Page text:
Prelude and Fugue on
Variations for Orchestra, Op.31
Rhapsody on a Theme of Paganini, Op.43
Thomas Trotter (organ)
Stephen Hough (piano)
Bamberg Symphony Orchestra
Reviewed by: Colin Anderson
Reviewed: 1 September, 2005
Venue: Usher Hall, Edinburgh
A five-concert residency at a major festival speaks volumes. So too a recording contract. The Bamberg Symphony and Jonathan Nott have both. And, given Nott’s fine instinct for presenting and unifying a diverting mix of music, these aren’t ‘ordinary’ concerts. Without altering the traditions of how concerts are presented, Nott juxtaposes repertoire with a thoughtfulness and awareness that is enticing and stimulating.
In the third of five Bamberg Symphony evenings at this year’s Edinburgh Festival, Nott demonstrated how a non-orchestral contribution could be made intrinsic.
This “Programme of Variations” began with the orchestra on the platform and Jonathan Nott and Thomas Trotter entering together, the latter heading for the organ console at the back of the hall. Not that orchestra and conductor had anything to contribute to Liszt’s Prelude and Fugue (a tribute to Bach using the German musical notation of his name – B is B flat, and H is B). While Trotter gave a vibrant account, including some virtuoso pedalling, of Liszt’s fecund exploration of the four notes (Variations, though?) on the fine-sounding Usher Hall organ, Nott (standing) and his orchestra became part of the audience.
The idea was that Schoenberg’s Variations would follow uninterrupted; of course, despite a note in the programme and on notices adorning the walls requesting no applause, there were some who couldn’t resist it. A shame.
The very particular soundworld of Schoenberg’s Variations (Trotter turning from the keyboard to listen) was thrown into particular relief by having first heard the solo organ – no doubt part of Nott’s stratagem. This confident and lucid account should have found anyone unfamiliar with (or wary of) one of Schoenberg’s ‘serial’ masterpieces pleasantly surprised. With no need to apply beauty for its own sake or excessively highlight particular colours (the flexatone, for example), Nott and his musicians got to the heart of the work’s musical processes, the superfine balances and clarity of sound aided by having the violin sections either side of the podium. (This was the standard seating position that Schoenberg would have known, not least when Furtwängler conducted the premiere of Variations in 1928.) Nott made one miscalculation in, sometimes, allowing too long a pause between sections.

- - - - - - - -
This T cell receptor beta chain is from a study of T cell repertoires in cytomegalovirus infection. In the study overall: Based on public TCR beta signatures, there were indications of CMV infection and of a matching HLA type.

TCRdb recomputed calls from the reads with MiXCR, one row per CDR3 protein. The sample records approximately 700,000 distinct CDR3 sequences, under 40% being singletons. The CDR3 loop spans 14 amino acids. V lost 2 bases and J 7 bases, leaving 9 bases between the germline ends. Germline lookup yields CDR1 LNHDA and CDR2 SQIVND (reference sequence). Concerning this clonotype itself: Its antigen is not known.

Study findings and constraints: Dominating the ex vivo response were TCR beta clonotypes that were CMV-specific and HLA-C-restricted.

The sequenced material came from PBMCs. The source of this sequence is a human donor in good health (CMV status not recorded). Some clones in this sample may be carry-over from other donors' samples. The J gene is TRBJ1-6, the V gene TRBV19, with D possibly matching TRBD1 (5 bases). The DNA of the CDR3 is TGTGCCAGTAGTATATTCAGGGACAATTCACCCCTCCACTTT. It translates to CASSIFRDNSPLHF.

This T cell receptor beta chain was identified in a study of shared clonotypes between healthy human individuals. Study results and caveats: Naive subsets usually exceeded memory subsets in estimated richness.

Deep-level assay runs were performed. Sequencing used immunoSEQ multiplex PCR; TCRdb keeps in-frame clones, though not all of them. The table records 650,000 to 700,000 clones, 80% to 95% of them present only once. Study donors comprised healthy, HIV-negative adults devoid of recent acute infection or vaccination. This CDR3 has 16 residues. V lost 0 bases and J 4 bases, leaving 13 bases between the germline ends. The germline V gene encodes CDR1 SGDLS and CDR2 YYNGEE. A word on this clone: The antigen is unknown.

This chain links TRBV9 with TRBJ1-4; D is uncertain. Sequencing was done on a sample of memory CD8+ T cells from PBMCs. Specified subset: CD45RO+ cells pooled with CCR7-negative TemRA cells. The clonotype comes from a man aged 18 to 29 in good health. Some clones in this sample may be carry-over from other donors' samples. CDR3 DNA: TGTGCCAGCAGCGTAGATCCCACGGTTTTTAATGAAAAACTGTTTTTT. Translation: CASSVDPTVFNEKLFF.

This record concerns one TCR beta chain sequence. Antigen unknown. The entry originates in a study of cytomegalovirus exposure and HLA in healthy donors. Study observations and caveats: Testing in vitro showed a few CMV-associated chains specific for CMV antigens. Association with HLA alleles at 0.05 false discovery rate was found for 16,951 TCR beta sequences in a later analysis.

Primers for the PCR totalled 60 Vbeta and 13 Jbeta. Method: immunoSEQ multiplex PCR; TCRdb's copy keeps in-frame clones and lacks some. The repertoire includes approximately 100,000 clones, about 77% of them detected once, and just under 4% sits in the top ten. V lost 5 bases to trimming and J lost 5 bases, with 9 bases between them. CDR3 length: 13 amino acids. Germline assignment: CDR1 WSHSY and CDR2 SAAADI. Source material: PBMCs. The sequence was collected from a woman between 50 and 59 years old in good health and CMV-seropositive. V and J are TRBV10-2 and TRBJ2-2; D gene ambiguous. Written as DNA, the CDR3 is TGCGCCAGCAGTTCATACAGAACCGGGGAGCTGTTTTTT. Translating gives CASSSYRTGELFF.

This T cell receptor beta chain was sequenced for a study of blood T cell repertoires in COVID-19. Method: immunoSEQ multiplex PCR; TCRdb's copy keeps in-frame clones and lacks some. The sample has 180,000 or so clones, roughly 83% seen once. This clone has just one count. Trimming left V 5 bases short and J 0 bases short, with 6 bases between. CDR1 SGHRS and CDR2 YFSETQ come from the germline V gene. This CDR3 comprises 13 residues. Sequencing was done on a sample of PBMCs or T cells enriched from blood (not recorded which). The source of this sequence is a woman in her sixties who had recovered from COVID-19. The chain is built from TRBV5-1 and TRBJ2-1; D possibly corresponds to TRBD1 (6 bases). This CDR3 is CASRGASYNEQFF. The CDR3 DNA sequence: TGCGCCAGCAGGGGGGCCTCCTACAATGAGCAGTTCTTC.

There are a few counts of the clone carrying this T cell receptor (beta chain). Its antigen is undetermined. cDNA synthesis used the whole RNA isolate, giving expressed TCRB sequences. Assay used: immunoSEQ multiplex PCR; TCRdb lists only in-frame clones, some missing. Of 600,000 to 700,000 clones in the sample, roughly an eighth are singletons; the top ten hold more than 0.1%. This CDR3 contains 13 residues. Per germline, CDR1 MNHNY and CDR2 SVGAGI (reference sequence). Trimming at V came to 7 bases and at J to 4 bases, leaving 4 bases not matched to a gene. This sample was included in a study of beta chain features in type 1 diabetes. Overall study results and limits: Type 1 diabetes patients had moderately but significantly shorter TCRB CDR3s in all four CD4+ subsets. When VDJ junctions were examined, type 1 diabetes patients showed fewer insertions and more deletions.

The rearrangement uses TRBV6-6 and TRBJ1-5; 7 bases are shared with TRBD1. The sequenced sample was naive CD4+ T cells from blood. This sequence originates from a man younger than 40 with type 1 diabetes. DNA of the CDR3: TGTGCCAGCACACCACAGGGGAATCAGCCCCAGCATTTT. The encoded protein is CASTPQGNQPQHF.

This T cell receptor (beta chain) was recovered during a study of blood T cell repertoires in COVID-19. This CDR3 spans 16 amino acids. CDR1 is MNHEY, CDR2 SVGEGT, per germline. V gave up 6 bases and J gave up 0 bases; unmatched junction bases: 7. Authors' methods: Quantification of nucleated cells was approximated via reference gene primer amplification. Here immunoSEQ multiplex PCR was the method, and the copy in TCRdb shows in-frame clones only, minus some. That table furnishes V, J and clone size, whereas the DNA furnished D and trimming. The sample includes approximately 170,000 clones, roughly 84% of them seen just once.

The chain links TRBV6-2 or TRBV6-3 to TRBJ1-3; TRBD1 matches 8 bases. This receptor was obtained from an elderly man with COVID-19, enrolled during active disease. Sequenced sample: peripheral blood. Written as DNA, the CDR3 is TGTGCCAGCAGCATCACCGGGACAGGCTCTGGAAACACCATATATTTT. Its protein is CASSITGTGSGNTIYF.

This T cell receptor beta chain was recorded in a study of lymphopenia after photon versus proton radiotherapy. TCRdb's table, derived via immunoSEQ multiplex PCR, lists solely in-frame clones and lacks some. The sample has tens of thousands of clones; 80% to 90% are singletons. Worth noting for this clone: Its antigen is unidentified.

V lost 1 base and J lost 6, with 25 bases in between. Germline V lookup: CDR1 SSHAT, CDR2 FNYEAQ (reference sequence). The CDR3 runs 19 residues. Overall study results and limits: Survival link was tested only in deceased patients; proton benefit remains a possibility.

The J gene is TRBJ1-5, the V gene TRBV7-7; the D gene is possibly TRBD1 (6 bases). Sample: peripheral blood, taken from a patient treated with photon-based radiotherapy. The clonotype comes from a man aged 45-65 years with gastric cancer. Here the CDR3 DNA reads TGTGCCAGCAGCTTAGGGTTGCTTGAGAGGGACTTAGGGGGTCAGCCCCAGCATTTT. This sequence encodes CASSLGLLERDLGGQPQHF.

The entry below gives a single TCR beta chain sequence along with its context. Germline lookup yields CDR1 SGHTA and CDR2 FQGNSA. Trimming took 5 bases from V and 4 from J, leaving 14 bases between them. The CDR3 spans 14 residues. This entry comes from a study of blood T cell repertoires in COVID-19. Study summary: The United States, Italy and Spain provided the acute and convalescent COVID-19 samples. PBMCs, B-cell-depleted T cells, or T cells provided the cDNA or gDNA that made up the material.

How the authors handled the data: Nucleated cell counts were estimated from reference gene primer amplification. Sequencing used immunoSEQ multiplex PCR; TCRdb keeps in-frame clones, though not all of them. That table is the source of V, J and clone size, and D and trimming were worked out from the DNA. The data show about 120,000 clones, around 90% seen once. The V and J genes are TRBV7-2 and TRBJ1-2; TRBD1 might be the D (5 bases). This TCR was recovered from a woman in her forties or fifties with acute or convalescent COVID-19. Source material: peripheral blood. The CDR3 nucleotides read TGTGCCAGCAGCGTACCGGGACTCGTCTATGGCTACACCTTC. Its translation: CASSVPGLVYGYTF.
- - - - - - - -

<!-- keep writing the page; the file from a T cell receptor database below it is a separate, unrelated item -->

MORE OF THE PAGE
Stephen Hough wasn’t always at his best in Rachmaninov’s take on Paganini. His characteristic mercurial address was present but sometimes there was a lack of poise; indeed there was a forcing of both pace and fortissimos, enough to suggest a deliberate anger. ‘Pag Rhap’ was suggested as being darker and more troubled than ‘usual’. The Bamberg Symphony’s warm and natural sound was, again, an uncorrupted light onto the music itself, although the earlier stages had not been ideally co-ordinated between soloist and orchestra and some of the latter’s timbres were a little muddy and uncertain. After a well-prepared-for and unmannered delivery of the Variation (No.18), the coruscating final passages were brought off with electricity and the witty pay-off was timed to perfection.
This intriguing programme, which included two exceptionally popular works that were slotted in without erroneous celebrity, concluded with Boléro (also written in 1928). A superb performance, this, given with seductive phrases and silky solos (not least from flute, saxophone and trombone). This was no glib sonic spectacular but a hypnotic journey through music now bastardised out of its original intention. Whether “Variations” or not (more a slow-burn crescendo with the repeated tune differently scored on each return), Nott and the Bambergers looked beyond what Boléro has become. Ravel himself thought it “orchestration without music”; he maybe would have felt differently given Nott’s dancing rather than mechanistic approach.
After something revealing, the encore was as scintillating as it was perplexing – that is until the penny dropped about halfway through: the last movement of Ligeti’s Concerto românesc.